The rigid and durable chassis provides a solid base for road-trip readiness.  The 2015 Carnival utilizes Amplitude Selected Dampers (ASD) to strike an optimal balance of ride comfort and handling.  The platform also has revised rear cross-member bushings, an isolated rear sub-frame with longer trailing arms and added rear strut reinforcement, all of which combine for improved dynamic ride characteristics.
Additionally, the 2015 Carnival is expected to be among the quietest in the segment thanks to wheel-house padding, double seal sliding doors and an expanded use of sound-deadening foam in the engine compartment, reducing noise and perceived harshness over rough pavement.
Under the hood, a new Lambda Gasoline Direct Injection (GDI) 3.3-litre V6 engine replaces the 3.5-liter V6 found in the previous generation Carnival.  The 3.3-liter engine, which is also found in the Sorento CUV and Cadenza premium sedan, delivers more power than its predecessor, boasting 205kW at 6,000 rpm, and it has been tuned for enhanced mid-range torque, offering 336Nm at 5,200 rpm.
A three-step Variable Induction System (VIS) improves engine “breathing,” automatically adjusting the volume of the air pulled into the combustion chamber to create the optimal air-to-fuel mix under different engine load conditions.  Dual Continuously Variable Valve Timing (CVVT) combined with a piston-cooling oil jet improves engine cooling efficiency, while engine components, including piston rings, piston skirts, valve tappets, timing chain guide and valve springs are all of a low-friction design.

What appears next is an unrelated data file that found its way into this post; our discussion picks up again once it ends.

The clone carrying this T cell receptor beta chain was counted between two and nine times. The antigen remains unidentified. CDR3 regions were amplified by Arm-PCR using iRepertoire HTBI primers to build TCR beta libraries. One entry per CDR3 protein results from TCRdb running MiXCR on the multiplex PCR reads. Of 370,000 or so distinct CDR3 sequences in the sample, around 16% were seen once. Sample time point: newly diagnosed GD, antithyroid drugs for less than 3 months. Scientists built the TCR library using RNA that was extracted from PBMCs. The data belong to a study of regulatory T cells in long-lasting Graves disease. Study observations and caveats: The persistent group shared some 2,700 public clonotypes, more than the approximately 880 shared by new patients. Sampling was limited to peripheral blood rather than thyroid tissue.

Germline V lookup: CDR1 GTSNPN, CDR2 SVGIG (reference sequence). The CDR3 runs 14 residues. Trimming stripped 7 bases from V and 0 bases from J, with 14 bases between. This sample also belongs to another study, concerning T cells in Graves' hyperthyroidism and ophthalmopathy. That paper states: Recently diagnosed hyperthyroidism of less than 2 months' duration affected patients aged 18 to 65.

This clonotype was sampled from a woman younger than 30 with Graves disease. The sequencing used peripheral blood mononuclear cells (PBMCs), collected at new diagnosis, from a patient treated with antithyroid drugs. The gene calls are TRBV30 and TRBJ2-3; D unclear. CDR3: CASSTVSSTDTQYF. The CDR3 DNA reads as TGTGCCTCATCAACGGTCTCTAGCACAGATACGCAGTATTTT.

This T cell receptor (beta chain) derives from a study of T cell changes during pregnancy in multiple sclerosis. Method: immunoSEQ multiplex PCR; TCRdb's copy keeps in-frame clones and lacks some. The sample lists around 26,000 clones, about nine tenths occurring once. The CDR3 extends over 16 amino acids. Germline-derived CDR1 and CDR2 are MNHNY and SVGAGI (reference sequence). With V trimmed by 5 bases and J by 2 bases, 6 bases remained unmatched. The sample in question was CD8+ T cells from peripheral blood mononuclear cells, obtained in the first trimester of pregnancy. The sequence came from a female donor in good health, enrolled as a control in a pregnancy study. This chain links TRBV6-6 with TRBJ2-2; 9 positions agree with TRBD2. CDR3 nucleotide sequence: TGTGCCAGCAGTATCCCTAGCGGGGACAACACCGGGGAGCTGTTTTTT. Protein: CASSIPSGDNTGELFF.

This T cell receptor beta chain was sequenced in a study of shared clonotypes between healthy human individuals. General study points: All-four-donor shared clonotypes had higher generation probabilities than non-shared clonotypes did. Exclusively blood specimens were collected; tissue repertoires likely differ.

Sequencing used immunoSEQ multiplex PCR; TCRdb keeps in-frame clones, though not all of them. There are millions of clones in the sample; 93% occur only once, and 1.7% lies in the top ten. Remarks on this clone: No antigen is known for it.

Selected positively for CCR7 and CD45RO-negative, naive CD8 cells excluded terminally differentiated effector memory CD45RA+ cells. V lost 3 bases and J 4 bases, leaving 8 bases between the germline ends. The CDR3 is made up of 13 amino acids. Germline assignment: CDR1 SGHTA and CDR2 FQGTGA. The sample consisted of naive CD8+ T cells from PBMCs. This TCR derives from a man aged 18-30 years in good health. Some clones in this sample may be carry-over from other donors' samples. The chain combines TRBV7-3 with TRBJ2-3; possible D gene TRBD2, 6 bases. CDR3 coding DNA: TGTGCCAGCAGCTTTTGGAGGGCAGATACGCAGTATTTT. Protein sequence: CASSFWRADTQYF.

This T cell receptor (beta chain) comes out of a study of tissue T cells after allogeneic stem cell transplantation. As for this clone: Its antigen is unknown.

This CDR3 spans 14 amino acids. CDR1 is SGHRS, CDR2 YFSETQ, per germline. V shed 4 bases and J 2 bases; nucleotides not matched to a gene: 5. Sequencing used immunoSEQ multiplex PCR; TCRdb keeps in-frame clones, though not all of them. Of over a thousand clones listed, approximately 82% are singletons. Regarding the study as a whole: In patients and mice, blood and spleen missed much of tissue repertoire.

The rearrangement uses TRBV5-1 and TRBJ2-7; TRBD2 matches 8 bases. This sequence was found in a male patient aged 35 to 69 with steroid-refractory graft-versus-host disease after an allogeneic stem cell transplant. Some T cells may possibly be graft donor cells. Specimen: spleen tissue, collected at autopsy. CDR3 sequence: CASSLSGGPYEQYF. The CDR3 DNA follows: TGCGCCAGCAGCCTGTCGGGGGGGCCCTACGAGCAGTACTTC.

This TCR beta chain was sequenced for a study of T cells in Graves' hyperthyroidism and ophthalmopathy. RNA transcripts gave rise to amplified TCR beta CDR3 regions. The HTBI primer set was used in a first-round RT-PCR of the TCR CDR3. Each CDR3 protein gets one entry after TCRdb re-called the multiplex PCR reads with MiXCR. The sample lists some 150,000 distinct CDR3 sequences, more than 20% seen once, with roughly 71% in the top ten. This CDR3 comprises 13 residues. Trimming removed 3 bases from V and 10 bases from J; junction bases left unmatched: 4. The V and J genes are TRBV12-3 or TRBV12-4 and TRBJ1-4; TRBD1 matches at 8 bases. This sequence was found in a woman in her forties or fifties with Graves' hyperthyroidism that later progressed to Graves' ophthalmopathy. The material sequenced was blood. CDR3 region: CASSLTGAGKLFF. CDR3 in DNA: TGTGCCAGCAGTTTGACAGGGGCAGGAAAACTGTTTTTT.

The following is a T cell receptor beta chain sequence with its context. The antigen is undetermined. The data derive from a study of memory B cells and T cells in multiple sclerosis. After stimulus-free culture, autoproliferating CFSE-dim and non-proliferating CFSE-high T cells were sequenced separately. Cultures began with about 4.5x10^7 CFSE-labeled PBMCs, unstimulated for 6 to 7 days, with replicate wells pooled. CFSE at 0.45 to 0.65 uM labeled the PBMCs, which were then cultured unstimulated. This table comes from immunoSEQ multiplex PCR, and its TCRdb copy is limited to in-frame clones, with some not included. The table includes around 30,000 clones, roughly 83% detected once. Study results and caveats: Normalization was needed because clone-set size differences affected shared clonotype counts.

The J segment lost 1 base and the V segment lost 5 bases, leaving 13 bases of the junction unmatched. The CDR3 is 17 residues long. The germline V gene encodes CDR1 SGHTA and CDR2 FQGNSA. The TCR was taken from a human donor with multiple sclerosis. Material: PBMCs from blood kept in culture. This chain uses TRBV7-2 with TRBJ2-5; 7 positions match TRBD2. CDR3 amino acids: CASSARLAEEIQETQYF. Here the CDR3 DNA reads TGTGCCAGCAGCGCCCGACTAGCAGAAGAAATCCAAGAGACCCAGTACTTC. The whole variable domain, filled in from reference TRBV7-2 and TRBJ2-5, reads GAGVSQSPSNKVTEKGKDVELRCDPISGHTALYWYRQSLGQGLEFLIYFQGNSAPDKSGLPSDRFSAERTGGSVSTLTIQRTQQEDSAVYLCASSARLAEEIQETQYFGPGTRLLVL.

Finally, the new 3.3-litre V6 engine is mated to a six-speed automatic transmission tuned for balanced control, power and efficiency.

Abundant Safety Features and Driver Technology
Throughout the design and development process a high priority was placed on active and passive safety features as well as technology, resulting in one of the most technologically advanced vehicles in the segment.
All Carnival models come standard with active safety features such as Electronic Stability Control (ESC)8, Traction Control System (TCS)8, Brake Assist System (BAS)8, Hill-start Assist Control (HAC)8, Electronic Brake Force Distribution (EBD)8 and Antilock Braking System (ABS).  Additional technologies such as Roll Over Mitigation (ROM)8 and Cornering Brake Control (CBC)8 also were added as standard equipment for improved dynamic control and safety.
New optional driver technology, including Vehicle Stability Management (VSM)8, Forward Collision Warning System (FCWS), Smart Cruise Control (SCC)9, Blind Spot Detection (BSD)9 and Rear Cross Traffic Alert9, help provide Carnival drivers with a more convenient and secure daily driving experience.

Comfort & Convenience Features
From front to back the Carnival offers numerous convenience features, including Kia’s first application of the newest high-power (2.1 AMP) USB charging port and a 115-volt AC outlet to charge small electronics as well as a dual glove box that offers a cooled lower storage area.
For easier parking and vehicle maneuvering, the Surround View Monitor9 provides real-time images from cameras placed around the vehicle.  Smart Welcome, automatically illuminates the door handles and unfolds the power retractable side mirrors when a vehicle key fob is detected.
A hands-free “Smart Tailgate” opens the rear lift gate automatically when the key fob is sensed for three seconds, and its programmable function can be tailored to the user’s height preference.

Mitsubishi Pajero Exceed Review

pajero8

The Pajero name has been around for donkeys years and has been recognised for it’s off road prowess I was very keen to try this out when given the opportunity for an extended 2 week test drive.
While the front end has changed slightly over the years but the outside shape hasn’t, which is not a bad thing as you can tell this is a Pajero for any angle.
What it also means  is that the Pajero has maintained it’s rugged looks sure there’s more chrome work around the front end and the shape of the headlights has been modernised but the Pajero says to me I’m ready to go off road.